With negotiations finalized on Bangladesh’s new garment workplace safety agreement, retail giants are signing on.
The International Accord for Health and Safety in the Textile and Garment Industry, revealed on Wednesday, is the result of grueling negotiations to replace the landmark Bangladesh Accord on Fire Building Safety. It is set to take effect next week, broadening general health and safety coverage for more than 2 million garment workers in Bangladesh, with the aim that it will be replicated elsewhere.
H&M and Zara-owner Inditex are among the first signatories to the agreement. As of Thursday, Danish retailer Bestseller and retail giant C&A confirmed they have signed on to the legally binding agreement on workplace safety in Bangladesh.
Their actions could inspire other signatories.
As a founding member of the Bangladesh Accord, C&A was one of the first companies to sign the original agreement in 2013 following the Rana Plaza factory disaster. In a May statement, when uncertainty loomed over the fate of the Accord, the company wrote: “We have always been engaged and involved in making the garment sector in Bangladesh as safe as possible. As proof, we set up a dedicated team in Bangladesh including our own fire and safety engineer working very closely with the Bangladesh Accord for the past eight years.”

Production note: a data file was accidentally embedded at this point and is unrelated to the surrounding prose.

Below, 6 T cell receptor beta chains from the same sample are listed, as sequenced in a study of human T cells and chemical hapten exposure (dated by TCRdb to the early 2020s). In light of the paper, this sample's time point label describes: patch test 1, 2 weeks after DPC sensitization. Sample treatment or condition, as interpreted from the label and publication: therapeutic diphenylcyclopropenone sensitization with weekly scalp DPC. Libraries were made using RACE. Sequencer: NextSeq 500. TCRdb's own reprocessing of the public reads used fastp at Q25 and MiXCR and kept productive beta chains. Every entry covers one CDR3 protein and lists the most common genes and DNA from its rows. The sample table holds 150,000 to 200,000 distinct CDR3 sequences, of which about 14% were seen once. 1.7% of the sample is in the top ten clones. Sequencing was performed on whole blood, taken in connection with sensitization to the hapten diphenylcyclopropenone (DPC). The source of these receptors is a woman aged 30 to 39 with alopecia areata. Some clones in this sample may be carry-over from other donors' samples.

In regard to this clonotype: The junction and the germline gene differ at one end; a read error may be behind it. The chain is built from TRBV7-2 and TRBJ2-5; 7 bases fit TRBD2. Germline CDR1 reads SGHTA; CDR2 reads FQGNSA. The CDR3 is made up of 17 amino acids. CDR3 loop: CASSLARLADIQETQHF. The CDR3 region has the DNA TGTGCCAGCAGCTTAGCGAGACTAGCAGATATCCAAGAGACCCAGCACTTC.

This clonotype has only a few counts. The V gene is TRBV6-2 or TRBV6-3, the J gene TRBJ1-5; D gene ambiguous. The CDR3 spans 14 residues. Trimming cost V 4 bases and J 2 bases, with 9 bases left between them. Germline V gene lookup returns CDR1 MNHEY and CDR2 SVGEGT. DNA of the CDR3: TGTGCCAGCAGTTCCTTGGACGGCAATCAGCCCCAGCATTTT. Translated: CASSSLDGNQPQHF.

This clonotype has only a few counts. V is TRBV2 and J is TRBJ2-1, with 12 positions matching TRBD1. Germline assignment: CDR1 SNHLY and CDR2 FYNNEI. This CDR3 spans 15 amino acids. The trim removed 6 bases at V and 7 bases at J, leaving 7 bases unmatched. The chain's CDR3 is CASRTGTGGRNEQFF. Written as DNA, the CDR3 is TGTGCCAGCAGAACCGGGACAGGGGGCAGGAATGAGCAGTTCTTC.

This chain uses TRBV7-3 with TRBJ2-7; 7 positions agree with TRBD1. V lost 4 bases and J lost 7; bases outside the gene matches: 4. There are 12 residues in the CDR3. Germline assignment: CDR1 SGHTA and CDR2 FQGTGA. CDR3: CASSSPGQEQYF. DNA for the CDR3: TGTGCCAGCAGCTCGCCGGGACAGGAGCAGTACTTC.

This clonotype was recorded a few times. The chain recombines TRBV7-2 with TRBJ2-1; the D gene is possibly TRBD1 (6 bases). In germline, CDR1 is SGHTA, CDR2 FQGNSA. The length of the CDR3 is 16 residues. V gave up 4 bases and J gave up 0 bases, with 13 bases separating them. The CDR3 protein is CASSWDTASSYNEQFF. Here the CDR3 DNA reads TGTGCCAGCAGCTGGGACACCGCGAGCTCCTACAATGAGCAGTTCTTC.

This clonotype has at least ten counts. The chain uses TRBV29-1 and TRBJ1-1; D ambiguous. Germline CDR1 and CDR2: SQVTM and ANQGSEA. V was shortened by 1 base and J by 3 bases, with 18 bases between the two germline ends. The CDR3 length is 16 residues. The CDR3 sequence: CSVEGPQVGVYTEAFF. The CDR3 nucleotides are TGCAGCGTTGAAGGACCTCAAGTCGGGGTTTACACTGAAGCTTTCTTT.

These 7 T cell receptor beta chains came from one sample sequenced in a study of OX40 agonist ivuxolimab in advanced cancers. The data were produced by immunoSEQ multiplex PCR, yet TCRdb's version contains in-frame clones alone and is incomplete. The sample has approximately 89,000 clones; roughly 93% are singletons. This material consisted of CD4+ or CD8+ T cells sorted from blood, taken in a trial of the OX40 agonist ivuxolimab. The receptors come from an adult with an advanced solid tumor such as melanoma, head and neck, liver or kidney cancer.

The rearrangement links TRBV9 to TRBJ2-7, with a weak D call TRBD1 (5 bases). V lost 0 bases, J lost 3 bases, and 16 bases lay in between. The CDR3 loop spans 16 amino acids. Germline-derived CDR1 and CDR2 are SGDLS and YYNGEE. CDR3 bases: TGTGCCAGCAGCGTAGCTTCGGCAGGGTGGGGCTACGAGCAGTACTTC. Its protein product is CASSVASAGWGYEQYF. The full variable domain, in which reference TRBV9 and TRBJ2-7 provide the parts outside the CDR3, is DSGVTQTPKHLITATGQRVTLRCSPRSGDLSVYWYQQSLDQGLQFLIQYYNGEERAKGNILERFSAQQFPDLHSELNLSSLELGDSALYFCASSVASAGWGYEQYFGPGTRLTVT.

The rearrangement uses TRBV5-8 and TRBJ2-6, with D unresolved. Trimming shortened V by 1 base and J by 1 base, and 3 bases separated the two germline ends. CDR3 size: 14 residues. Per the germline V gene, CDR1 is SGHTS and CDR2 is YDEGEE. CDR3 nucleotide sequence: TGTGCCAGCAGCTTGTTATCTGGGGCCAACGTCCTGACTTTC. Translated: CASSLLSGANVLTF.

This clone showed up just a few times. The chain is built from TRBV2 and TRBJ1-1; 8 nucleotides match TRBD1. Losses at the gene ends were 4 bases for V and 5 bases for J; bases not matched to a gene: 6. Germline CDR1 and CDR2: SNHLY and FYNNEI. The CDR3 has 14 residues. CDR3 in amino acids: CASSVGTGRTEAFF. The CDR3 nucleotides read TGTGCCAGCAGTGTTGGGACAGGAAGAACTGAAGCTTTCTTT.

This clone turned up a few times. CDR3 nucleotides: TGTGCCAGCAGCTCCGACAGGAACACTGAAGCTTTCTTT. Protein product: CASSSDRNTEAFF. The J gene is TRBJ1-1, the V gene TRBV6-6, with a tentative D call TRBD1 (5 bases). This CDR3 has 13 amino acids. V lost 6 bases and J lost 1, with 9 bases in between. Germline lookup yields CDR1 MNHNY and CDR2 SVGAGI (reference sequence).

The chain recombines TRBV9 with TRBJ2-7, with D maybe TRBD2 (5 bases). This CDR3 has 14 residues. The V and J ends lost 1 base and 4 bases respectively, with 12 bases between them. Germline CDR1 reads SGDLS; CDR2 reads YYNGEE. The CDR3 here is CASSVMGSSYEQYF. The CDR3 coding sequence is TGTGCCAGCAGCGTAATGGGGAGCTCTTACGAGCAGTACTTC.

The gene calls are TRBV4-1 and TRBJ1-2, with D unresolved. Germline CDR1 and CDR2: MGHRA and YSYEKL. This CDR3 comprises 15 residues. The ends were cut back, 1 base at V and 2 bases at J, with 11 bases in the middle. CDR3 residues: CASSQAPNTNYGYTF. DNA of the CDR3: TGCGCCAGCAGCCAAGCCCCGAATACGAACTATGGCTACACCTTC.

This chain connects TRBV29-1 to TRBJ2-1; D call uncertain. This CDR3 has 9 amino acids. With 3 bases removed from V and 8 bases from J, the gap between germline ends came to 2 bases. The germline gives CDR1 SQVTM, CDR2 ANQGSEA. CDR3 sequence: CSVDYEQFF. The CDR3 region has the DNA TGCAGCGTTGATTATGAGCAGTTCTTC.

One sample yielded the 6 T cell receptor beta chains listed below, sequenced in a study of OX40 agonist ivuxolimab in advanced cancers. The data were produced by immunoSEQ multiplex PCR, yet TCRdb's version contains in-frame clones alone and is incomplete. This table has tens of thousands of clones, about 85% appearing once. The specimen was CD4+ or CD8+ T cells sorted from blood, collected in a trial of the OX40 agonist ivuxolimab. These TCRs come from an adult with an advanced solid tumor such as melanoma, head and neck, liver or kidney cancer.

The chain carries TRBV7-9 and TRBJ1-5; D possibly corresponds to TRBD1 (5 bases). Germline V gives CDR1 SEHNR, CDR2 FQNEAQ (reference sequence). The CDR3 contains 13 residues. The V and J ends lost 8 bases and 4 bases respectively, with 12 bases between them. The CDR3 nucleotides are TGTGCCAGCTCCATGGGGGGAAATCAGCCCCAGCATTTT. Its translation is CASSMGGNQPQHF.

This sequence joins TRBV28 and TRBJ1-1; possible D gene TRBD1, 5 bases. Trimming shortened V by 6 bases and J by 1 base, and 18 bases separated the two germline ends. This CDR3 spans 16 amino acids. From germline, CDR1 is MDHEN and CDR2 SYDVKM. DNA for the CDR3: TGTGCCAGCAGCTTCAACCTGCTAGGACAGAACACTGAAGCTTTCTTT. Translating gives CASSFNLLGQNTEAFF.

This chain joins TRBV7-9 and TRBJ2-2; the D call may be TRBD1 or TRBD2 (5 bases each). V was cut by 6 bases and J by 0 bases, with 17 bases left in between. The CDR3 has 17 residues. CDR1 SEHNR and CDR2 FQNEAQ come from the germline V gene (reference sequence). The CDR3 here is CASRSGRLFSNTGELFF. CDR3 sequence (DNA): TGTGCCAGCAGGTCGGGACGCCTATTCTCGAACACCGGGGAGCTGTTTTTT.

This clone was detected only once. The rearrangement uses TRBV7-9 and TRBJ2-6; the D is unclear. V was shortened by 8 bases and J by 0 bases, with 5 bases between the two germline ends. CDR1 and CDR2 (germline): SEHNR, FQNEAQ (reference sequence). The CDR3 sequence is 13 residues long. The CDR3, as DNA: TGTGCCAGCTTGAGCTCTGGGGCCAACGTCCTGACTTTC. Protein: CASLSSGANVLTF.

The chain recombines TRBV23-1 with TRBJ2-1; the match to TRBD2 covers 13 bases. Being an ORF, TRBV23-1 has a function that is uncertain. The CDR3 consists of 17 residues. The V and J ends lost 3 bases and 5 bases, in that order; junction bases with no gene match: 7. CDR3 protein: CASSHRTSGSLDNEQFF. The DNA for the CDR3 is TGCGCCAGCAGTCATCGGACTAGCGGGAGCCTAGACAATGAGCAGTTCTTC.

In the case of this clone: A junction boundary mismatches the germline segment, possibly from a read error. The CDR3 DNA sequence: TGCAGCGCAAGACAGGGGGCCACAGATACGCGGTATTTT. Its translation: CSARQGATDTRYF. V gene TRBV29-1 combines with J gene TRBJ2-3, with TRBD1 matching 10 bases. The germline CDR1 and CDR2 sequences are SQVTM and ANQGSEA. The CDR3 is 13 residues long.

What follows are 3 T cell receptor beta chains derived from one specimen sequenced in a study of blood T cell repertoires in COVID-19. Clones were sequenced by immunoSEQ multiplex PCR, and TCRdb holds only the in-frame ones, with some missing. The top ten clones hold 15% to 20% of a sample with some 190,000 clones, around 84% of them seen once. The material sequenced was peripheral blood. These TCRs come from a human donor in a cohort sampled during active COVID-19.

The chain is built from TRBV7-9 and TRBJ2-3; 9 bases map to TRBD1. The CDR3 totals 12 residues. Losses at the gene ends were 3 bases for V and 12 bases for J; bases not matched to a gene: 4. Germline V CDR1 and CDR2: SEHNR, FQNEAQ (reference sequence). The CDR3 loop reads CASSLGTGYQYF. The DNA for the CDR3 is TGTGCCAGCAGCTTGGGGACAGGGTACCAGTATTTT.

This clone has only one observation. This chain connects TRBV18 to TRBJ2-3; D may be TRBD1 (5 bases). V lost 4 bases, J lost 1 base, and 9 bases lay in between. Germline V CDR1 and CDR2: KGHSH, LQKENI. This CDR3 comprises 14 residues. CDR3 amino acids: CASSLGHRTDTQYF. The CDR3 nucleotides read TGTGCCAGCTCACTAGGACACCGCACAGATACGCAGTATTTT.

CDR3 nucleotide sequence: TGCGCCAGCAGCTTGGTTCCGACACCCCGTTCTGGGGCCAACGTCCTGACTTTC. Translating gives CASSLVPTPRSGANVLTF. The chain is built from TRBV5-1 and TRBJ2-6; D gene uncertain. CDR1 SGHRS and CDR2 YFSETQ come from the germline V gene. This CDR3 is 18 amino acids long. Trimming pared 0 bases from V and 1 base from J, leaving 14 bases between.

C&A counts 156 factories in Bangladesh that have produced for the company over the past 18 months. The majority have fire doors, alarms and sprinklers in place. Meanwhile, H&M counts 137 suppliers in Bangladesh. Another signatory, Inditex, counts 1,805 global suppliers with 92 percent of its factory safety requirements fulfilled under the Accord. However, some 40 factories (of 56 Inditex suppliers examined in Bangladesh) were still outstanding on fire safety violations according to a July report from Clean Clothes Campaign and the Workers Rights Consortium.
While brands like Uniqlo, Asos, G-Star and Esprit have previously expressed sentiment in renewing, the International Accord has a long way to go, as more than 200 signatories signed the original Accord in 2013.
Calling the International Accord an “important victory” and a step toward making the garment industry safe and sustainable, Valter Sanches, general secretary of the IndustriALL Global Union, urged brands and manufacturers to “show their commitment and sign the renewed International Accord.”